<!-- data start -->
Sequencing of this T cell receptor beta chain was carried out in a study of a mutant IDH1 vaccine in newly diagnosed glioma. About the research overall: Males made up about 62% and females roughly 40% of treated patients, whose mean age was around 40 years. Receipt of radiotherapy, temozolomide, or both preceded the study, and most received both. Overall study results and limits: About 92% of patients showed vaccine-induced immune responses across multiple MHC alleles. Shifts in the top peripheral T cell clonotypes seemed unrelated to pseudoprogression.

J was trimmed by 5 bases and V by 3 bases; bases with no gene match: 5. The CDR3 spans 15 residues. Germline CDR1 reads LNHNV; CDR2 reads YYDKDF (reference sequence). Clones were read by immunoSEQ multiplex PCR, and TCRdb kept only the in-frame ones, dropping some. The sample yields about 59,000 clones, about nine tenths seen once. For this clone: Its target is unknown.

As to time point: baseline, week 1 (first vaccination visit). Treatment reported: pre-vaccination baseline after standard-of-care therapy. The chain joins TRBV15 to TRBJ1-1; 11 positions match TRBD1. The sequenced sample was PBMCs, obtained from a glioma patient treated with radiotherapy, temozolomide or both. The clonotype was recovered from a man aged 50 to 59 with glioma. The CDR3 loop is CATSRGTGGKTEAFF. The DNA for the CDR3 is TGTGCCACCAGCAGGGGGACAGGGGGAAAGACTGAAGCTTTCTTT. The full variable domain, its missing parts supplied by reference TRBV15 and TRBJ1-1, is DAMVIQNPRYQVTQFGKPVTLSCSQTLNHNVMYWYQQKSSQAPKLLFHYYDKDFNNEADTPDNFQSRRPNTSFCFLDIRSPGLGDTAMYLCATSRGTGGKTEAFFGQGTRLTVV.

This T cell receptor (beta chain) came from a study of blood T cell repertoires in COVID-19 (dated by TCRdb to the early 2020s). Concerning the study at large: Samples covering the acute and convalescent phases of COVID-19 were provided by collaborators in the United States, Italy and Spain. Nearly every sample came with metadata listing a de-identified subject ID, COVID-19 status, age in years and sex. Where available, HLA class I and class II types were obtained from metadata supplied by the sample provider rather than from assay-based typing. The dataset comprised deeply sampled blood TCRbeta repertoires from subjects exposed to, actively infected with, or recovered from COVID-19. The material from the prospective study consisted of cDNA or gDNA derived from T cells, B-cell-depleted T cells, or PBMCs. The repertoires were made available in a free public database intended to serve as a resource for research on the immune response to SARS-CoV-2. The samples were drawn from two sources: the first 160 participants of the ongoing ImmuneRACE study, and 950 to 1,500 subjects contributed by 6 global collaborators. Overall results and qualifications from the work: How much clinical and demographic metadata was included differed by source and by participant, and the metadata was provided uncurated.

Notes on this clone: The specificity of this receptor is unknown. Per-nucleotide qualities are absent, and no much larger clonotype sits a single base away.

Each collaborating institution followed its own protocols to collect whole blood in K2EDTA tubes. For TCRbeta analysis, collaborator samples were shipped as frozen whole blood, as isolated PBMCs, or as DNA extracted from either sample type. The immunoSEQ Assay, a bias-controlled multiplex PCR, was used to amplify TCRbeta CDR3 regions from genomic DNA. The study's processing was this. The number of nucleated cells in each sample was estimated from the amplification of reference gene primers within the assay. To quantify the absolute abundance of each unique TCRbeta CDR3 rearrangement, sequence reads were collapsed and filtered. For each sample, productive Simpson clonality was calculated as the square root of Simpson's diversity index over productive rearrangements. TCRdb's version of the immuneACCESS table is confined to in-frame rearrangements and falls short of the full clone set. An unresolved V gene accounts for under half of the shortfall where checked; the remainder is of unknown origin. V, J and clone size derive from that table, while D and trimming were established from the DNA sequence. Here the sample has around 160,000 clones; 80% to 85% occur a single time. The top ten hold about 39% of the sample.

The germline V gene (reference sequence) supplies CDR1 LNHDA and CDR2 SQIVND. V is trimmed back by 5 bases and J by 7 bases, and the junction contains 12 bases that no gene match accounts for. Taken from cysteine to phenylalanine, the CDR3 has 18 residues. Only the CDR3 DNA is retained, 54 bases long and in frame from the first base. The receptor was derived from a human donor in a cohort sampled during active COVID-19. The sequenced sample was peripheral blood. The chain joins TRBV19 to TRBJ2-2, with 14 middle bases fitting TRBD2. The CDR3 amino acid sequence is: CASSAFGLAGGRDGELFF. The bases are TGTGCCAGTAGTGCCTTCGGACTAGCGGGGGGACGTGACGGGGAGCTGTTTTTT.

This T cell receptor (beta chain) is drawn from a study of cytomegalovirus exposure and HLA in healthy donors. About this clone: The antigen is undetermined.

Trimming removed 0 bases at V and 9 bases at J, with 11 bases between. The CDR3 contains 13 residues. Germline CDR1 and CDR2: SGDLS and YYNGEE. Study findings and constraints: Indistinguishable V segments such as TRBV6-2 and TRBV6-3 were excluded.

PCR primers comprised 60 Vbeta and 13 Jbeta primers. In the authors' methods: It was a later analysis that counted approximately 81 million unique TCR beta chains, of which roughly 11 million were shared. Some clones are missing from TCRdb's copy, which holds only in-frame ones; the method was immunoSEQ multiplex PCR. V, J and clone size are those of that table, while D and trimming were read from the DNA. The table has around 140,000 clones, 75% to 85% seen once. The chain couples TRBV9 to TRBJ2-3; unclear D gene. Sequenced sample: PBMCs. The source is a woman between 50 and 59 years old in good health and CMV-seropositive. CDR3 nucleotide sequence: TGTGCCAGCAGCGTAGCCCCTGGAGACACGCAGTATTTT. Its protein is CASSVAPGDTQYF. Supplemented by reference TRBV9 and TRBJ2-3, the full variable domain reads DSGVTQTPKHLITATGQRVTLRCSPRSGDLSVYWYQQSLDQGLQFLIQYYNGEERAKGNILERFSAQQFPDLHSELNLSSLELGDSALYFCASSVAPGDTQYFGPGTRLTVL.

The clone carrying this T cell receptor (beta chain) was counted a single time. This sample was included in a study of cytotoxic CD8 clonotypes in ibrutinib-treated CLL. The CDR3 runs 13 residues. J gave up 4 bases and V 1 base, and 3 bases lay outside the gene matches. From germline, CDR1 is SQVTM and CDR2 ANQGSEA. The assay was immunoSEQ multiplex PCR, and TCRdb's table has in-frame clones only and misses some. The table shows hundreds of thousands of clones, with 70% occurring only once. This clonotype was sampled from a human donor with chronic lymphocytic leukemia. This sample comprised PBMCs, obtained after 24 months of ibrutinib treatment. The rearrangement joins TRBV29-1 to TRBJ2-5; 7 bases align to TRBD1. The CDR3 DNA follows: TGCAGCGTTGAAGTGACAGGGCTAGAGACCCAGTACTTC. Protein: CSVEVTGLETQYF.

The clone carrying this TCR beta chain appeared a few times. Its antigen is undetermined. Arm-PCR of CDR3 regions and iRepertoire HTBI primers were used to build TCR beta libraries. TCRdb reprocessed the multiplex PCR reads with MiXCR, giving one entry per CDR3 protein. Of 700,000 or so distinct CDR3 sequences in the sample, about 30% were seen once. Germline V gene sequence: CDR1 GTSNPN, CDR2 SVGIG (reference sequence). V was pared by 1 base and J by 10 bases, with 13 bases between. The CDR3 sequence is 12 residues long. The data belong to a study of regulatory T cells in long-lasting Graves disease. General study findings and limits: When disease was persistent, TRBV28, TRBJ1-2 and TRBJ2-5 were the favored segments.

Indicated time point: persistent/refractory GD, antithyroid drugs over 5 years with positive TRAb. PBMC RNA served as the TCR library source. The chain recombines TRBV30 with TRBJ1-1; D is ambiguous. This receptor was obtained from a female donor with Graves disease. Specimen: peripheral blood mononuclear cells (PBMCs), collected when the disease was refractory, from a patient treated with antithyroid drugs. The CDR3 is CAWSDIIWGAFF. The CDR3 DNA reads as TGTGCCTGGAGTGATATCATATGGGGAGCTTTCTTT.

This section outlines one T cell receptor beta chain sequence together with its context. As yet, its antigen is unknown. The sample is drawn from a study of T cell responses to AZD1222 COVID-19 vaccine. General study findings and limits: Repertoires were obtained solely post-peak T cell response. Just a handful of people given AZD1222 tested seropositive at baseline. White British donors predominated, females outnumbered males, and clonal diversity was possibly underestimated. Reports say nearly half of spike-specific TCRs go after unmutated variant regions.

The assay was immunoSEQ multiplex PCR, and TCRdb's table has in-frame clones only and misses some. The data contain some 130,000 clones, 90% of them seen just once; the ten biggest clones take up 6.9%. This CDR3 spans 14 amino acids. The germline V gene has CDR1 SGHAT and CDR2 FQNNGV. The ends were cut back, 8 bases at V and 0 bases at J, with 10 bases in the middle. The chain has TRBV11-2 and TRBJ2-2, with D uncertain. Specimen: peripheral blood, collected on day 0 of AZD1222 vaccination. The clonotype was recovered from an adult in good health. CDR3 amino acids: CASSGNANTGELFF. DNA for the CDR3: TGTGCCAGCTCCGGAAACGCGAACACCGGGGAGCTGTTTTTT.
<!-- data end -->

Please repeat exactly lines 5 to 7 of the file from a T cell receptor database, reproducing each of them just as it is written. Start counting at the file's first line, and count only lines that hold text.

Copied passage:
Notes on this clone: The specificity of this receptor is unknown. Per-nucleotide qualities are absent, and no much larger clonotype sits a single base away.

Each collaborating institution followed its own protocols to collect whole blood in K2EDTA tubes. For TCRbeta analysis, collaborator samples were shipped as frozen whole blood, as isolated PBMCs, or as DNA extracted from either sample type. The immunoSEQ Assay, a bias-controlled multiplex PCR, was used to amplify TCRbeta CDR3 regions from genomic DNA. The study's processing was this. The number of nucleated cells in each sample was estimated from the amplification of reference gene primers within the assay. To quantify the absolute abundance of each unique TCRbeta CDR3 rearrangement, sequence reads were collapsed and filtered. For each sample, productive Simpson clonality was calculated as the square root of Simpson's diversity index over productive rearrangements. TCRdb's version of the immuneACCESS table is confined to in-frame rearrangements and falls short of the full clone set. An unresolved V gene accounts for under half of the shortfall where checked; the remainder is of unknown origin. V, J and clone size derive from that table, while D and trimming were established from the DNA sequence. Here the sample has around 160,000 clones; 80% to 85% occur a single time. The top ten hold about 39% of the sample.

The germline V gene (reference sequence) supplies CDR1 LNHDA and CDR2 SQIVND. V is trimmed back by 5 bases and J by 7 bases, and the junction contains 12 bases that no gene match accounts for. Taken from cysteine to phenylalanine, the CDR3 has 18 residues. Only the CDR3 DNA is retained, 54 bases long and in frame from the first base. The receptor was derived from a human donor in a cohort sampled during active COVID-19. The sequenced sample was peripheral blood. The chain joins TRBV19 to TRBJ2-2, with 14 middle bases fitting TRBD2. The CDR3 amino acid sequence is: CASSAFGLAGGRDGELFF. The bases are TGTGCCAGTAGTGCCTTCGGACTAGCGGGGGGACGTGACGGGGAGCTGTTTTTT.